A Real Education

With a little over a month left as president, staff asked if I would reflect back and comment on all that has happened, and what I have gotten out of the last two years.

I have been privileged to serve on many HBA and community committees/task forces during my tenure. At the September Board Meeting, I told our board that future HBA presidents have something to look forward to: the chance to listen and observe our civic and business leaders of Springfield. I have soaked it all in and it has been like attending two years of college, tuition free.
I have long had a fascination with people who are really at the top of their profession. When the Ben Hogan Golf Tour came to Highland Springs, I had to go. I had never played golf and likely never will. I simply wanted to see someone performing near the top of the sport. I wondered, how many rounds of golf and hours of coaching did take to get that good? The rounds of top-level golf originated from the practices and the coaching and all the little bits and pieces learned from various people along the way.

That’s sort of how I feel at this point. During my presidential tenure, I have been fortunate enough to talk with Mr. Hammons about economics and Springfield’s past. I have listened to author/entrepreneur Jack Stack talk about motivating employees and what he looks for when hiring someone. I have learned just what a tough job our city leaders have and felt the weight of the challenges ahead.

There is one thing I do know for sure. Whether you agree or not, I believe our civic and business leaders all share a devotion to Springfield. If there is one thing I have come to fully understand over all the time spent with these devoted folks is this: Our future success hinges on a healthy business climate and the perception that Springfield will continue to be a great place to live, work and raise a family.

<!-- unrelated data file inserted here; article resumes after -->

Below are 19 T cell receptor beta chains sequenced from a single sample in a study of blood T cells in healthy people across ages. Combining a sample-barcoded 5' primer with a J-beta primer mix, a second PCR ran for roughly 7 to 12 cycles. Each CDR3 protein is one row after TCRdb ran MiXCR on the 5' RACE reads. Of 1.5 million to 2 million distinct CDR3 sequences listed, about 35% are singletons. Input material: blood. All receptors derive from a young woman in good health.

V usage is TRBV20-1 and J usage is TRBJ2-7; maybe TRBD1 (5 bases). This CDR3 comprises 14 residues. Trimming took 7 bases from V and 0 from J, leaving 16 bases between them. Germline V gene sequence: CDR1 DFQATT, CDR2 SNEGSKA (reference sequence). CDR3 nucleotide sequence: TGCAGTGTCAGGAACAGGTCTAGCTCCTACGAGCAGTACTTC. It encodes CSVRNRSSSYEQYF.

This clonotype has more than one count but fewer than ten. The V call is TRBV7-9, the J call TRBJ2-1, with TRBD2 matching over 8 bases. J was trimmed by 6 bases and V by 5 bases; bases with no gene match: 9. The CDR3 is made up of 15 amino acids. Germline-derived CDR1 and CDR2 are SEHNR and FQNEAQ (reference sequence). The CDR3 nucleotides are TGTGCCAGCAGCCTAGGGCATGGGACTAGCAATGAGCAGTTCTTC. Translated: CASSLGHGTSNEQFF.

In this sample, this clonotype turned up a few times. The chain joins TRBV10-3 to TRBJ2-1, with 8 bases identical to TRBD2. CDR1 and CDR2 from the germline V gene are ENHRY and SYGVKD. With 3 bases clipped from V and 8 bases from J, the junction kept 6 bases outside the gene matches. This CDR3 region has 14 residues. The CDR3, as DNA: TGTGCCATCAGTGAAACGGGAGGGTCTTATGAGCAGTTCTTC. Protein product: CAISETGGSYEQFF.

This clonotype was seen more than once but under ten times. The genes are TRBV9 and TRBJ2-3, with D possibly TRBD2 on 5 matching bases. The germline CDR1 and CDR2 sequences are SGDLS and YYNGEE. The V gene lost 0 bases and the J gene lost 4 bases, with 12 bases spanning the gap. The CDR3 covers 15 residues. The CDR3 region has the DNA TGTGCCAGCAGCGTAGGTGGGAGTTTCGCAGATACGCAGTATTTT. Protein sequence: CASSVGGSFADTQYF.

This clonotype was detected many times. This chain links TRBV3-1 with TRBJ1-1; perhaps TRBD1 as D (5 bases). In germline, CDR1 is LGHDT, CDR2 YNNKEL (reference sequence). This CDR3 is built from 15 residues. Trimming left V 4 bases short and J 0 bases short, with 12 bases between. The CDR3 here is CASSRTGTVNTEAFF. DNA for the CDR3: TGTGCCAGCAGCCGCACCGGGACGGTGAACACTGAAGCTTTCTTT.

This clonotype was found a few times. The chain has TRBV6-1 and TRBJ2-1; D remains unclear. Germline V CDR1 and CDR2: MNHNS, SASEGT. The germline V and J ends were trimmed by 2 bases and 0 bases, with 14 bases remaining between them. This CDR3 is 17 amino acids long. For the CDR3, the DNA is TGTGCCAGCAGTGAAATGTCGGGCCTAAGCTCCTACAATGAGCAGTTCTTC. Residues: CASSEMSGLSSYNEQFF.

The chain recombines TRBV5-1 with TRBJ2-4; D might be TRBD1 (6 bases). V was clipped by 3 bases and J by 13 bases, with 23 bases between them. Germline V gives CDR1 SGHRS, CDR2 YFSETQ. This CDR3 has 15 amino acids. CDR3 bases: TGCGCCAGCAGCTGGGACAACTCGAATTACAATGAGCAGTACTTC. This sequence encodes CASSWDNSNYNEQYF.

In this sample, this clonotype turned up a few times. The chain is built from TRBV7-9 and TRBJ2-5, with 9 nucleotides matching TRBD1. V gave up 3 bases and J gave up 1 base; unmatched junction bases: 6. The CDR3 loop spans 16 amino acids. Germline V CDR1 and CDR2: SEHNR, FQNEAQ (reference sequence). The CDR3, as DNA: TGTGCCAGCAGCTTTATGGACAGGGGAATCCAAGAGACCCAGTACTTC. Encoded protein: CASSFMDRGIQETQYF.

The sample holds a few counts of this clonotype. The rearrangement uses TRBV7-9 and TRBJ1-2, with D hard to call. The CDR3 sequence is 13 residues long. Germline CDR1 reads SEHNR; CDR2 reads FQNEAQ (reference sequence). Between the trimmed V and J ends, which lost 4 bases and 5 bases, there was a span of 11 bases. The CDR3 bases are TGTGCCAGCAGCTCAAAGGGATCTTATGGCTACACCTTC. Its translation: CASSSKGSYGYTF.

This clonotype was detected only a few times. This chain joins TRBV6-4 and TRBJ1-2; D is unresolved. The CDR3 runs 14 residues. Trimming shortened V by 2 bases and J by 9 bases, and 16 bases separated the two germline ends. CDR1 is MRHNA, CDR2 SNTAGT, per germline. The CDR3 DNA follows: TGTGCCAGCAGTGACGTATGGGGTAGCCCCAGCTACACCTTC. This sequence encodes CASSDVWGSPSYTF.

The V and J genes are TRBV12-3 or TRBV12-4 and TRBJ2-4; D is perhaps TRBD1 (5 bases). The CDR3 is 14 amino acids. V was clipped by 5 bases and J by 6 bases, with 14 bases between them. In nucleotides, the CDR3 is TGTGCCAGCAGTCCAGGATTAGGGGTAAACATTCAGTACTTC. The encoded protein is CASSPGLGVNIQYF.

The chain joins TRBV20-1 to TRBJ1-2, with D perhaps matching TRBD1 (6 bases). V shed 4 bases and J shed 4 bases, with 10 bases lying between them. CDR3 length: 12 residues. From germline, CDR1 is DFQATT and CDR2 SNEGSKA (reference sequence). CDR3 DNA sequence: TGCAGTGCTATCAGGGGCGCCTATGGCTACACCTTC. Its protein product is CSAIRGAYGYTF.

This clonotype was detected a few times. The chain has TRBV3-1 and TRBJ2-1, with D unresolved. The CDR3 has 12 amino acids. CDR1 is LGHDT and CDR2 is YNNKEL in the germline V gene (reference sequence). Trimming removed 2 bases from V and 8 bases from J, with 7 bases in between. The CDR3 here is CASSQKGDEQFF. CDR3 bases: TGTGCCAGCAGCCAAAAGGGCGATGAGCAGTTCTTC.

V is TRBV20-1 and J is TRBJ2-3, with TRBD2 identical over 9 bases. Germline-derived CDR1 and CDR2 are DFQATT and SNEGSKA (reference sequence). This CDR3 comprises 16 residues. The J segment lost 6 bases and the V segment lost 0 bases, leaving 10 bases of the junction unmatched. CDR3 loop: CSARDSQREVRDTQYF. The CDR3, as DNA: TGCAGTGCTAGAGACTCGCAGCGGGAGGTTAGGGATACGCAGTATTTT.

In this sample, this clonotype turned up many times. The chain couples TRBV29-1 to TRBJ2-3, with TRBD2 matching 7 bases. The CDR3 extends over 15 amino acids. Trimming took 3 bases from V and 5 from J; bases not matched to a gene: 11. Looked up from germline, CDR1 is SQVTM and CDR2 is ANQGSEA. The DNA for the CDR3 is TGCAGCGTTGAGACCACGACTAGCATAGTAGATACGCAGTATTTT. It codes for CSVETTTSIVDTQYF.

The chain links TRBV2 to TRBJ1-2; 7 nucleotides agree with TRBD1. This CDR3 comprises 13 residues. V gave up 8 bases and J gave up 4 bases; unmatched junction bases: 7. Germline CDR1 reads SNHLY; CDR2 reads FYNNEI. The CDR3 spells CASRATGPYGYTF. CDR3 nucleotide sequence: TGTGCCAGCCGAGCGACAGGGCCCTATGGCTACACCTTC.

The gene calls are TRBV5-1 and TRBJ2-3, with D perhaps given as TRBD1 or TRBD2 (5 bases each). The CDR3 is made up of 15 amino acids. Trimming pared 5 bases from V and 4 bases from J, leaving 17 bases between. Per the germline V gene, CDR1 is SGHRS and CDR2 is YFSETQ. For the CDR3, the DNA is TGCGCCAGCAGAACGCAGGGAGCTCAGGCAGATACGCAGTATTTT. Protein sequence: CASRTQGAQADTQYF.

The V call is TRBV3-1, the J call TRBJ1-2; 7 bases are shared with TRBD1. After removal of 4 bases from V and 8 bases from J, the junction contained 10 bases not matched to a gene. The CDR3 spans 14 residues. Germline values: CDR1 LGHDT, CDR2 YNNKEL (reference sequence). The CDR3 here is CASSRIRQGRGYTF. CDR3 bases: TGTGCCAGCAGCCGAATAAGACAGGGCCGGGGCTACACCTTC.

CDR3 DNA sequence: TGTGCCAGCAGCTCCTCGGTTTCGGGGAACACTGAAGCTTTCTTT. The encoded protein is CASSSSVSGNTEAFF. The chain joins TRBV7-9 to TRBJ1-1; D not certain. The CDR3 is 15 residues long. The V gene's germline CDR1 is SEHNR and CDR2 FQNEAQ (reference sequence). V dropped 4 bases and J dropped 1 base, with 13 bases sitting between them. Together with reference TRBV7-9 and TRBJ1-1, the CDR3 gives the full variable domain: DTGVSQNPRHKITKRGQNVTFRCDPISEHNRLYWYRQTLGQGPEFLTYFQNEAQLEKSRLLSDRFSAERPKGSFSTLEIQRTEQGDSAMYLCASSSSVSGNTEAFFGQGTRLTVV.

The ground work is being done. We have new leadership in place and more on the way. I have been fortunate to ride along. If I could share anything with you as a result of this experience, it would be a sense of optimism for our region and a vote of confidence in our future. There is far more good than bad, but often we only hear the negative.

Most of what I know about the business of home building came from my father, with bits and pieces from others along the way. One of the more valuable things I learned came from Ralph Manley. Fortunately, he taught me 25 years ago that people react better when you are positive rather than negative. Never show disappointment while dealing with a customer, it will only hurt you in the long run.

I really would like to thank all of our members, civic leaders, the CU folks and business leaders for the education.

Kevin Clingan
HBA President